You can either compile in the list of virtual hosts or keep this list in a file which will be read each time the server starts. The second option is described here and the first is described in the next section. To use a virtual host file you must uncomment the line containing "#define VIRTUAL_HOSTS_FILE" in the file config.h and change the quoted path to the full path of a file containing virtual host information in a format described below. Then you must recompile the server. Once this has been done you may change the file you use with the -V option to the server. But to turn this feature on, it is necessary that "#define VIRTUAL_HOSTS_FILE" be uncommented when the server is compiled. Each time this file is changed, in order for the change to take effect, you will need to restart the server or send it the SIGHUP signal with the UNIX kill(1) utility.

The format of this file is one line per virtual host. Each such line should have the form:

hostname IP_address root_path vhost_nickname user group flag

with the four parts separated by white space. For example entries might be:

myhost.com /usr/wn/myroot myhost bob mygroup 0
client.com /usr/wn/client client george clientgroup 1

In particular the hostname should be a fully qualified domain name. The user and group fields are the name of the user and group to be passed to suexec if it is used. If it is not these can be set to the string NULL. However, if suexec is used, both the user and group must be defined for each virtual host -- they could have the value of the user and group under which your server runs. The flag field currently has only two allowable values, 0 and 1. The value 1 indicates that user home directories are not permitted for this virtual host. Lines in this file which are empty or start with '#' are ignored. When using verbose logging the nickname will be enclosed in angle brackets and used as the last field of each log entry. If the nickname is omitted a number will be used representing the position of virtual host in the virtual host file.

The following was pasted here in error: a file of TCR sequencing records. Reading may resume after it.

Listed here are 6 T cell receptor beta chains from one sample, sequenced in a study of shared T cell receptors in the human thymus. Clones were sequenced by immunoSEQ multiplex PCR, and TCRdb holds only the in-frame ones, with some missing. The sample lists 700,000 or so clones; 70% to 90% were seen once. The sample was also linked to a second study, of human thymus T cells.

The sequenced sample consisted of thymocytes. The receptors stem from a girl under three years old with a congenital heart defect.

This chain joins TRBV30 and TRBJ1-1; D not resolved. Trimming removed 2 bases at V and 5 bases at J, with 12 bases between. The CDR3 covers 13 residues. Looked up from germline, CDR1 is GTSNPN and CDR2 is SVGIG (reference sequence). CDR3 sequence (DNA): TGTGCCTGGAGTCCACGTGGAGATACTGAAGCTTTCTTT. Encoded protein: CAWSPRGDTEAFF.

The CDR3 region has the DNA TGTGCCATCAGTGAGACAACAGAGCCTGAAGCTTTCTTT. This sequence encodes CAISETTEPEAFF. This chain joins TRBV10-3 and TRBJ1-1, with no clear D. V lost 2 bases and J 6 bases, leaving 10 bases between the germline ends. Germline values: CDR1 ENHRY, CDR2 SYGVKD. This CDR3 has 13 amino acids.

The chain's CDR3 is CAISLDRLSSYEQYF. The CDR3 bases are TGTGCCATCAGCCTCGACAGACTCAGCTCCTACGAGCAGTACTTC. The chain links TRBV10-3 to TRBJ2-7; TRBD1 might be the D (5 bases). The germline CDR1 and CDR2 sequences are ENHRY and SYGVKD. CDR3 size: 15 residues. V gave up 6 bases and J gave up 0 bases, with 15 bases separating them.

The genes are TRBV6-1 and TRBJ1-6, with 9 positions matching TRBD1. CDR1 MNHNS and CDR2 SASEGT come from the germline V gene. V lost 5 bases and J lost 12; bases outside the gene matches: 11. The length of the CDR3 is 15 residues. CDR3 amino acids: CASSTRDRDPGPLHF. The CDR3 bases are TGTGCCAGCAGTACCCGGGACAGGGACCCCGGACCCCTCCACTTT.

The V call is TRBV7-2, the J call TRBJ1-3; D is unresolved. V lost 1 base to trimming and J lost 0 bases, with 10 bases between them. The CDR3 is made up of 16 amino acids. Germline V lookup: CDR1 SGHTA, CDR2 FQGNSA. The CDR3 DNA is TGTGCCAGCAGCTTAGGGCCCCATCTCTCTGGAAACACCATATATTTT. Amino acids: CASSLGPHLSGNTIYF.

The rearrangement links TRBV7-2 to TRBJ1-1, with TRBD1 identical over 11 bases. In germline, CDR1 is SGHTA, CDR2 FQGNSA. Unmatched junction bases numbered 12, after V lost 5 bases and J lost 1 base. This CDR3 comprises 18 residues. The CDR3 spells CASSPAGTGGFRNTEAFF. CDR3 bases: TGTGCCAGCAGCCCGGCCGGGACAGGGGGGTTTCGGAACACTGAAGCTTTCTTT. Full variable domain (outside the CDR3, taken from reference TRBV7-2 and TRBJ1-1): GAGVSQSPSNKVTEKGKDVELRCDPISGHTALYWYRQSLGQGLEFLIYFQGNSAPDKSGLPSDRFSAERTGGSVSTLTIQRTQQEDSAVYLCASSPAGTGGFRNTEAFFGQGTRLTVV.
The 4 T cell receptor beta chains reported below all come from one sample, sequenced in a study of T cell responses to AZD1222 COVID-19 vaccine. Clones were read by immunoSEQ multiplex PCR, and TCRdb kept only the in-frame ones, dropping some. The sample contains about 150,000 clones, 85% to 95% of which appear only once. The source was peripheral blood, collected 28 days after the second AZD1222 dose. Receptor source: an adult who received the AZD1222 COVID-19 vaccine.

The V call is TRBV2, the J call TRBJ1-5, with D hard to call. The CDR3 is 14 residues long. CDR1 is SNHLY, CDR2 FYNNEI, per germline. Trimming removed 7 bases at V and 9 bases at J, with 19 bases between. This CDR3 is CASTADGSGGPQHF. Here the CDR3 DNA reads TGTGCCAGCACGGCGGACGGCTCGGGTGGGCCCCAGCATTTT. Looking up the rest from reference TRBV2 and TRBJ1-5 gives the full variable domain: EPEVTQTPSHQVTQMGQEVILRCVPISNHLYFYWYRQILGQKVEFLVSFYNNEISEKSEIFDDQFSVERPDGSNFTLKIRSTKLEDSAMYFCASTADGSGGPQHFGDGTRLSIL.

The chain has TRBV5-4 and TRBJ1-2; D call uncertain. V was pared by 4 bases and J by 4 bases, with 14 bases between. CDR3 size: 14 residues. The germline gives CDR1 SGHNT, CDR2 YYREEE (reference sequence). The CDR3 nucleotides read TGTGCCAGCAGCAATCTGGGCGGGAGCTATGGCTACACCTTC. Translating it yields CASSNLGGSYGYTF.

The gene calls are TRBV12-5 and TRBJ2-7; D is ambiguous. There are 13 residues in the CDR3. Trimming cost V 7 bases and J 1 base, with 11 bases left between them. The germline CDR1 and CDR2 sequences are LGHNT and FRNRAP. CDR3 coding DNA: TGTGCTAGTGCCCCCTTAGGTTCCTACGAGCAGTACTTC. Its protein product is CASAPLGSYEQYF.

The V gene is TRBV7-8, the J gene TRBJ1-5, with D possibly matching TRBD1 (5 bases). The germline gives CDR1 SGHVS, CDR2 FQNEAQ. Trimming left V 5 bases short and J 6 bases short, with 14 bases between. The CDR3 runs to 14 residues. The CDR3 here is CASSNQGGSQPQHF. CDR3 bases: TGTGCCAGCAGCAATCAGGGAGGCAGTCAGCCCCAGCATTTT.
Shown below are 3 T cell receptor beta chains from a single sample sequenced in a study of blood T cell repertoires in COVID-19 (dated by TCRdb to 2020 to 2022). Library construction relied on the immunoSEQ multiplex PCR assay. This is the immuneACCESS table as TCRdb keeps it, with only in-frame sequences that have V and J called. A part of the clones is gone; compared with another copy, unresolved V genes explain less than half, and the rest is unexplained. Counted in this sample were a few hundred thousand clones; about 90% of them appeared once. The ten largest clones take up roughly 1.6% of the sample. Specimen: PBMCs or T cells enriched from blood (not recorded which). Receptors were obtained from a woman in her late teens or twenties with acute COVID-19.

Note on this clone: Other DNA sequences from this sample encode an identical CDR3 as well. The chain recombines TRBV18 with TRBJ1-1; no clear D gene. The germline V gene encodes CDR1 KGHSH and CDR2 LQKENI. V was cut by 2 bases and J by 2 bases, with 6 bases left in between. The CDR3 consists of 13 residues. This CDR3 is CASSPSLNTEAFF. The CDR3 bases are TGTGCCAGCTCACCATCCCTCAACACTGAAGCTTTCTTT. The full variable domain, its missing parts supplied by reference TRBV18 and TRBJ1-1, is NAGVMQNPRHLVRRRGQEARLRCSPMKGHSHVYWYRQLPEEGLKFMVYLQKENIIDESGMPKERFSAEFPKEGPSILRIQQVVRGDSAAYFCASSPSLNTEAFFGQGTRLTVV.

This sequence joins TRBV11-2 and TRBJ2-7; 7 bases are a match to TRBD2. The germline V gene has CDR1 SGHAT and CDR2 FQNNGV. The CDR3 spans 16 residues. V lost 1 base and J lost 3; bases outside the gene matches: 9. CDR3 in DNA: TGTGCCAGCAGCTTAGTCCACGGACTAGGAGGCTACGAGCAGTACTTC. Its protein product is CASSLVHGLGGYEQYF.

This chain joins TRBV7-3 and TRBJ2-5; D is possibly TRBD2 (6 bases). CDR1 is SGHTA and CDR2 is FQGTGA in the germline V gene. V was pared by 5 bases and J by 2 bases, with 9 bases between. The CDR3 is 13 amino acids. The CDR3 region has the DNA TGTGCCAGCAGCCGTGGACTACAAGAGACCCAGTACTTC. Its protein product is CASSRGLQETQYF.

By default there is a maximum of 64 virtual hosts allowed in a virtual host file. But this can be increased by editing the file wn/vhost.c and changing the line "#define MAXVHOSTS (64)". Just replace the 64 with the value you wish.

WN supports the "Host: " header implemented by some browsers (e.g. Netscape Communicator) and so-called "full URL requests". For browsers that support either of these features it is now possible to have multiple virtual hosts with a single IP address. The HTTP/1.1 protocol requires browsers to support the "Host: " header.

Using this feature requires nothing beyond setting up the server exactly as described above for virtual hosts. Of course, all your virtual hosts will have the same IP number if your system only has one. Then if a browser provides the "Host: " header (which should contain the hostname and port it is trying to access) the WN server will use the root data directory you specified for that host name. Similarly if a full URL request like "GET http://host.abc.com/dir/foo.html" is used the server will use the root data directory corresponding to "host.abc.com". If the browser provides neither of these the server will use the first root data directory whose IP number matches (which will be the first in your list if you have only one IP address).